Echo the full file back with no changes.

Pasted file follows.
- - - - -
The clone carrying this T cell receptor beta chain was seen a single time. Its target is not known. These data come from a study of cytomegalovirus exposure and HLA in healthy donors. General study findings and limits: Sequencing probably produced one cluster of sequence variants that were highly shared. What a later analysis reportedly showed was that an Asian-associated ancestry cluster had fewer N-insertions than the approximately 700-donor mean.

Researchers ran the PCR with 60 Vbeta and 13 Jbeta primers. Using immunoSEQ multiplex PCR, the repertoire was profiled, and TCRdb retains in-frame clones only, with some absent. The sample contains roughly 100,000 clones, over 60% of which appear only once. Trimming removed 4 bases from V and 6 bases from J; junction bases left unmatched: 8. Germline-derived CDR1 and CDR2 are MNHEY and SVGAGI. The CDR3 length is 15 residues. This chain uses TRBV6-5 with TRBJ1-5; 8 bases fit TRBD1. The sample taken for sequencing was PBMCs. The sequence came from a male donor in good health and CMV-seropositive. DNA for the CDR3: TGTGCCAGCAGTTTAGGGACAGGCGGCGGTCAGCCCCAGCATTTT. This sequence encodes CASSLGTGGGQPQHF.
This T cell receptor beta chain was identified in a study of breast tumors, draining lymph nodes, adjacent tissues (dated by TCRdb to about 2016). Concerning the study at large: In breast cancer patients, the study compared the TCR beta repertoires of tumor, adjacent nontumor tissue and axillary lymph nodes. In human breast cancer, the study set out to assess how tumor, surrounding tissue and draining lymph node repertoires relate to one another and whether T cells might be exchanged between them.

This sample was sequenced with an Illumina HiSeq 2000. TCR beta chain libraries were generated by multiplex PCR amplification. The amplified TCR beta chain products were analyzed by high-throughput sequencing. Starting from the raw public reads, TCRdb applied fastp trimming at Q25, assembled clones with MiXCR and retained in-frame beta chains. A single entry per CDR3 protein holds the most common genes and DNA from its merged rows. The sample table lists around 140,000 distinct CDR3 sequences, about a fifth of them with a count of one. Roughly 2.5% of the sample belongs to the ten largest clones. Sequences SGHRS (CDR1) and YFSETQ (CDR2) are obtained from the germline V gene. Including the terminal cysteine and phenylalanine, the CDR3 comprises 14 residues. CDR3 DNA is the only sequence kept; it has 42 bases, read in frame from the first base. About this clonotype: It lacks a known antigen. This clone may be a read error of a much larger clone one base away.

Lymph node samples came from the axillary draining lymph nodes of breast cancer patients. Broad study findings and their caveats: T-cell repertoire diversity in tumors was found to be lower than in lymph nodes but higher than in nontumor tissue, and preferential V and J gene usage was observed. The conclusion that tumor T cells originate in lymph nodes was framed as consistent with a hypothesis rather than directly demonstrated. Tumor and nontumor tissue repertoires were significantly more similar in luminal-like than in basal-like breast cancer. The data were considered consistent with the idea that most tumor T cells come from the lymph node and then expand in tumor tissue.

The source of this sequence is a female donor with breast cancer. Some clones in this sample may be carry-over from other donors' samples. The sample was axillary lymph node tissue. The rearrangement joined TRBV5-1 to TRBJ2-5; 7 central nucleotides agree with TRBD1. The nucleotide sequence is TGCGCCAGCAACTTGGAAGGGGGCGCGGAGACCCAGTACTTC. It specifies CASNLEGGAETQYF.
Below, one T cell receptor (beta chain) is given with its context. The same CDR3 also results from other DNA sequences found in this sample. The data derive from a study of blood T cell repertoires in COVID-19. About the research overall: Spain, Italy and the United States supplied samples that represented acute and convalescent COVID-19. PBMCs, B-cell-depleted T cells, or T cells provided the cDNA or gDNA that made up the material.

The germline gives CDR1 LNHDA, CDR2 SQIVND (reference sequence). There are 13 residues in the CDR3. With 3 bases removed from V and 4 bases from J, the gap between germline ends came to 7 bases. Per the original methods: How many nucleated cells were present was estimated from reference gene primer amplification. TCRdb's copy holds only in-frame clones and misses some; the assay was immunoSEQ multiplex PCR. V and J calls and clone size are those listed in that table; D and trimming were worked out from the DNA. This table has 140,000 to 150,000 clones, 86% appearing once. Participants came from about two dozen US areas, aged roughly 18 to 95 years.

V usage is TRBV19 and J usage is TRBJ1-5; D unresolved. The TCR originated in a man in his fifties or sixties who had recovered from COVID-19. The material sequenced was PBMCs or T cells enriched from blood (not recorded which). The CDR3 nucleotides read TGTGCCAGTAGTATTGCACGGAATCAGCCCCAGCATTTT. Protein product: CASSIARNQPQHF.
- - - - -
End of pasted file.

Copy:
The clone carrying this T cell receptor beta chain was seen a single time. Its target is not known. These data come from a study of cytomegalovirus exposure and HLA in healthy donors. General study findings and limits: Sequencing probably produced one cluster of sequence variants that were highly shared. What a later analysis reportedly showed was that an Asian-associated ancestry cluster had fewer N-insertions than the approximately 700-donor mean.

Researchers ran the PCR with 60 Vbeta and 13 Jbeta primers. Using immunoSEQ multiplex PCR, the repertoire was profiled, and TCRdb retains in-frame clones only, with some absent. The sample contains roughly 100,000 clones, over 60% of which appear only once. Trimming removed 4 bases from V and 6 bases from J; junction bases left unmatched: 8. Germline-derived CDR1 and CDR2 are MNHEY and SVGAGI. The CDR3 length is 15 residues. This chain uses TRBV6-5 with TRBJ1-5; 8 bases fit TRBD1. The sample taken for sequencing was PBMCs. The sequence came from a male donor in good health and CMV-seropositive. DNA for the CDR3: TGTGCCAGCAGTTTAGGGACAGGCGGCGGTCAGCCCCAGCATTTT. This sequence encodes CASSLGTGGGQPQHF.
This T cell receptor beta chain was identified in a study of breast tumors, draining lymph nodes, adjacent tissues (dated by TCRdb to about 2016). Concerning the study at large: In breast cancer patients, the study compared the TCR beta repertoires of tumor, adjacent nontumor tissue and axillary lymph nodes. In human breast cancer, the study set out to assess how tumor, surrounding tissue and draining lymph node repertoires relate to one another and whether T cells might be exchanged between them.

This sample was sequenced with an Illumina HiSeq 2000. TCR beta chain libraries were generated by multiplex PCR amplification. The amplified TCR beta chain products were analyzed by high-throughput sequencing. Starting from the raw public reads, TCRdb applied fastp trimming at Q25, assembled clones with MiXCR and retained in-frame beta chains. A single entry per CDR3 protein holds the most common genes and DNA from its merged rows. The sample table lists around 140,000 distinct CDR3 sequences, about a fifth of them with a count of one. Roughly 2.5% of the sample belongs to the ten largest clones. Sequences SGHRS (CDR1) and YFSETQ (CDR2) are obtained from the germline V gene. Including the terminal cysteine and phenylalanine, the CDR3 comprises 14 residues. CDR3 DNA is the only sequence kept; it has 42 bases, read in frame from the first base. About this clonotype: It lacks a known antigen. This clone may be a read error of a much larger clone one base away.

Lymph node samples came from the axillary draining lymph nodes of breast cancer patients. Broad study findings and their caveats: T-cell repertoire diversity in tumors was found to be lower than in lymph nodes but higher than in nontumor tissue, and preferential V and J gene usage was observed. The conclusion that tumor T cells originate in lymph nodes was framed as consistent with a hypothesis rather than directly demonstrated. Tumor and nontumor tissue repertoires were significantly more similar in luminal-like than in basal-like breast cancer. The data were considered consistent with the idea that most tumor T cells come from the lymph node and then expand in tumor tissue.

The source of this sequence is a female donor with breast cancer. Some clones in this sample may be carry-over from other donors' samples. The sample was axillary lymph node tissue. The rearrangement joined TRBV5-1 to TRBJ2-5; 7 central nucleotides agree with TRBD1. The nucleotide sequence is TGCGCCAGCAACTTGGAAGGGGGCGCGGAGACCCAGTACTTC. It specifies CASNLEGGAETQYF.
Below, one T cell receptor (beta chain) is given with its context. The same CDR3 also results from other DNA sequences found in this sample. The data derive from a study of blood T cell repertoires in COVID-19. About the research overall: Spain, Italy and the United States supplied samples that represented acute and convalescent COVID-19. PBMCs, B-cell-depleted T cells, or T cells provided the cDNA or gDNA that made up the material.

The germline gives CDR1 LNHDA, CDR2 SQIVND (reference sequence). There are 13 residues in the CDR3. With 3 bases removed from V and 4 bases from J, the gap between germline ends came to 7 bases. Per the original methods: How many nucleated cells were present was estimated from reference gene primer amplification. TCRdb's copy holds only in-frame clones and misses some; the assay was immunoSEQ multiplex PCR. V and J calls and clone size are those listed in that table; D and trimming were worked out from the DNA. This table has 140,000 to 150,000 clones, 86% appearing once. Participants came from about two dozen US areas, aged roughly 18 to 95 years.

V usage is TRBV19 and J usage is TRBJ1-5; D unresolved. The TCR originated in a man in his fifties or sixties who had recovered from COVID-19. The material sequenced was PBMCs or T cells enriched from blood (not recorded which). The CDR3 nucleotides read TGTGCCAGTAGTATTGCACGGAATCAGCCCCAGCATTTT. Protein product: CASSIARNQPQHF.